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Branding and advertising

Straight From the Wizard Himself

The Keys To Successful Branding

Roy Williams is a best selling author and marketing consultant best known for his Wizard of Ads trilogy. Roy, together with his wife Pennie, founded the Wizard Academy institute in Austin, Texas.

My wife and I were fortunate enough to attend the Wizard Academy. Did we soak up the wisdom of the Wizard? 

You bet we did!

Roy Willaims, his wife Princess Pennie, my wife Theresa, and me.

The class consisted of musicians, poets, radio, and TV personalities. We just happened to grab a seat next to a movie producer at our right, and an accomplished author to our left. We were indeed surrounded by creative talent from all areas of the universe. It would take days to share ALL of the information we absorbed during that single week of listening and learning. However, you might enjoy his article on successful brand writing. Implementing these five tips just might make all the difference. 

How To Write Ads That Build Brands By Roy H. Williams

1. Find out what your customers are saying about you. 

Bad ads are filled with phrases you like to say about yourself. Good ads are filled with what your customers say about you when you’re not around. To be successful, your branding ads must sharply echo “the word on the street” about your company. Jeff Bezos, the CEO of Amazon, got it right when he said, “It has always seemed to me that your brand is formed primarily, not by what your company says about itself, but what the company does.” You’ll discover the truth behind your brand when you can explain why customers come back to you. 

2. Substantiate your claims. 

Today’s customers are equipped with a sensitive hype-meter whose needle jumps at the slightest sign of “big talk.” So be sure to offer proof to back up what you say, even if that proof lies only in the customers’ past experience or in their long-held assumptions. Branding isn’t just about the facts: People buy brands with their hearts as well as their heads. Brand loyalty is built on the fact that our purchases remind us–and tell the world around us–who we are. 

3. Double the verbs; whack the adjectives. 

Search for evocative words. Sniff out overused phrases. Stimulate customers’ minds with thoughts more interesting than the ones they were previously thinking. 

Count the verbs in this famous branding ad I wrote a few years ago: “You are standing in the snow, five and one half miles above sea level, gazing at a horizon hundreds of miles away. It occurs to you that life here is very simple: You live, or you die. No compromises, no whining, no second chances. This is a place constantly ravaged by wind and storm, where every ragged breath is an accomplishment. You stand on the uppermost pinnacle of the earth. This is the mountain they call Everest. Yesterday it was considered unbeatable. But that was yesterday. Rolex believed Sir Edmund Hillary would conquer Mount Everest, so for him they created the Rolex Explorer. In every life there is a Mount Everest to be conquered. When you have conquered yours, you’ll find your Rolex waiting patiently for you to come and pick it up at Justice Jewelers. I’m Woody Justice, and I’ve got a Rolex for you.”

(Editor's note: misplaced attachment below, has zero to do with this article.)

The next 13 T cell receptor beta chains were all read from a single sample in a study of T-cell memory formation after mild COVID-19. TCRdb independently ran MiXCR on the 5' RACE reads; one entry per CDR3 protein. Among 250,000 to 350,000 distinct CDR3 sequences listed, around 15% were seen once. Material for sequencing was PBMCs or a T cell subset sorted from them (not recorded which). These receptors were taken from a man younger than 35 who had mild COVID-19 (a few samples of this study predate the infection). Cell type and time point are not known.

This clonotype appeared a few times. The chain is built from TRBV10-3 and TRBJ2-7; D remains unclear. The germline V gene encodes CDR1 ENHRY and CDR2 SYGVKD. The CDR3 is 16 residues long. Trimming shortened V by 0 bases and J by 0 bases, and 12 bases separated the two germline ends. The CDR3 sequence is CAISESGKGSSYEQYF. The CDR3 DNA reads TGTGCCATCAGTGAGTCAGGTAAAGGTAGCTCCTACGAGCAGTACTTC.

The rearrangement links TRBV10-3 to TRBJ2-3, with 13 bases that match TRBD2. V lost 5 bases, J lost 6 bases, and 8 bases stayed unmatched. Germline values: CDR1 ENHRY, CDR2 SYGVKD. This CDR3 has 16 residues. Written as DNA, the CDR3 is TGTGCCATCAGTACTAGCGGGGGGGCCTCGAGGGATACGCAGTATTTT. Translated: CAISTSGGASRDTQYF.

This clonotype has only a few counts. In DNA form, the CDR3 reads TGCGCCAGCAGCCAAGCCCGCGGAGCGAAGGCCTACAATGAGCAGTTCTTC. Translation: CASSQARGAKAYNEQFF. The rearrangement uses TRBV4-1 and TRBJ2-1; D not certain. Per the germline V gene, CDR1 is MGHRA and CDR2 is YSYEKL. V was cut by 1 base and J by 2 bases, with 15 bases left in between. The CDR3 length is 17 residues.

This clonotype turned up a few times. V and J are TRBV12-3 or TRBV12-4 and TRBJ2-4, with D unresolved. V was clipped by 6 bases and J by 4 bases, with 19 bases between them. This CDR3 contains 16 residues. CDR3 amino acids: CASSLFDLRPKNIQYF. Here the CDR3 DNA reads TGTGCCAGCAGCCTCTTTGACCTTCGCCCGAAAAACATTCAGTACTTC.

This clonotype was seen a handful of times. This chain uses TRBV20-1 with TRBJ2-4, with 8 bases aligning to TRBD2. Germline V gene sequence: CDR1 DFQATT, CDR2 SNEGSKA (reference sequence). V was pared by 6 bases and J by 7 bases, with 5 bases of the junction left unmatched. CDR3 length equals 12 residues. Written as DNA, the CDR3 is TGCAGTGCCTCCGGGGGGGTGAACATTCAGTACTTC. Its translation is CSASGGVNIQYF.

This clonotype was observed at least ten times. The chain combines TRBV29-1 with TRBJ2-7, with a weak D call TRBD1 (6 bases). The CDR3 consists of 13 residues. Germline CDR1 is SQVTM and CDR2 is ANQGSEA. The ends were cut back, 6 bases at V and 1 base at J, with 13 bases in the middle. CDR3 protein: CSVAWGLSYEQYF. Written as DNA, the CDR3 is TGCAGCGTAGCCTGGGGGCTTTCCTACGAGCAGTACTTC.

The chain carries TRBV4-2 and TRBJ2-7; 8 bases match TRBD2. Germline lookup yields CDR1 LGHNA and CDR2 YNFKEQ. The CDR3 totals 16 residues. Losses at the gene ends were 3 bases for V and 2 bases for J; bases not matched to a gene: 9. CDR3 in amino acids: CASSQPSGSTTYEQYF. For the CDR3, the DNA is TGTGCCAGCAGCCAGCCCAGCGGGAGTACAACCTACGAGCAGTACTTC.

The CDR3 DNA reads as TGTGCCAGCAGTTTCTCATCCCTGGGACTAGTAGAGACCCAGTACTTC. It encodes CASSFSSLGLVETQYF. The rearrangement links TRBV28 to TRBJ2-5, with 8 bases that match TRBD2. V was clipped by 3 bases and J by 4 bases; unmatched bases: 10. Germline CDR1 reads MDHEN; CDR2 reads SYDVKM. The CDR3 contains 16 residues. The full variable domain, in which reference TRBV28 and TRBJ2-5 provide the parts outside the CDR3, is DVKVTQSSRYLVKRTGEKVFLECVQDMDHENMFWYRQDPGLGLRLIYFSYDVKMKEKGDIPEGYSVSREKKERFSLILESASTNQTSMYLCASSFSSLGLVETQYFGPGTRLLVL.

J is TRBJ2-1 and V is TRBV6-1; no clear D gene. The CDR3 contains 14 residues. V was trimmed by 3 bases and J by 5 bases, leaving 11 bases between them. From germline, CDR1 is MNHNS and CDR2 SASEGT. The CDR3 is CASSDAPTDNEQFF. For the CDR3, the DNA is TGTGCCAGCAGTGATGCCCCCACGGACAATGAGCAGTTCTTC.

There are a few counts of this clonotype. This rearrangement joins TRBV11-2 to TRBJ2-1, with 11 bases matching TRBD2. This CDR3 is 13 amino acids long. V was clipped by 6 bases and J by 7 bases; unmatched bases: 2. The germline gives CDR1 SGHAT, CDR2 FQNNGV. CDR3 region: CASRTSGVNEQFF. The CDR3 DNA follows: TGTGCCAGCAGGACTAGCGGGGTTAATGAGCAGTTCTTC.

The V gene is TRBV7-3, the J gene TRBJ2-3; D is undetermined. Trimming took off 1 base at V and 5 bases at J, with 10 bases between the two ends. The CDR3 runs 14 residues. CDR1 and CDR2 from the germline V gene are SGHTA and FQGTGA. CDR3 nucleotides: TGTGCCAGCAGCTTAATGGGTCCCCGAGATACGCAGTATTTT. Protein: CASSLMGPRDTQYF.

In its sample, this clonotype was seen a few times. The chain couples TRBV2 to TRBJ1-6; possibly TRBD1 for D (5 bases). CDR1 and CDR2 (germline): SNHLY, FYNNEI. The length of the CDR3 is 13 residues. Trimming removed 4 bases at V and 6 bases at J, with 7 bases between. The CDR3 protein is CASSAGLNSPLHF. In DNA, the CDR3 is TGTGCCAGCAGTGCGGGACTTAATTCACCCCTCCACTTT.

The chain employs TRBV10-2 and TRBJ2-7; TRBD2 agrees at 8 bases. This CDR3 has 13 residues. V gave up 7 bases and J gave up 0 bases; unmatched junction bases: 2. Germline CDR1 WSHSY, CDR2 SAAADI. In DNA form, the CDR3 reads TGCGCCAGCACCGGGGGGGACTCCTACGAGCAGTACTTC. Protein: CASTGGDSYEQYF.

4. Link your “first mental image” and “last mental image.” 

The psychological principles of primacy and recency mean that in any list, the first few words and the last few words will be the easiest to remember. Great ads focus on a single point and contain that point in both the opening and closing statements of the ad. When possible, link your last mental image to your first mental image, and you’ll elevate customers’ ability to recall your ad. The Rolex ad was focused on you and your accomplishments. The watch was merely a symbol of those accomplishments. “You are standing in the snow…I’ve got a Rolex for you.” 

5. Be consistent. 

The consistent use of the same colors and fonts is often called “branding,” but true branding extends far beyond a visual style signature. The brand essence you’ve translated visually must now be translated into an auditory style signature in your radio and TV ads, as well as throughout your store. Does the auditory style signature of what your customer hears while “on hold” agree with the balance of your brand essence? 

The Strategy Team at Mid-West Family Madison follows the successful practices of many brilliant Marketing minds including Roy Williams. Allow us to help utilize proven techniques to help build a better brand for your business.

Author Bio:

Paul Blair
Paul Blair – Creative Services Director

Paul Blair serves as our Creative Services Director writing and producing many award-winning branding and public service campaigns for clients such as Zimbrick, Settlers Bank, Gunderson Life Celebration Centers, Carpets Plus, Chalmers Jewelers, Saint Vincent de Paul, The Healthy Place, Genesis Painting, Benjamin Plumbing and many, many more. His successful career at MidWest Family Madison spans over thirty years.

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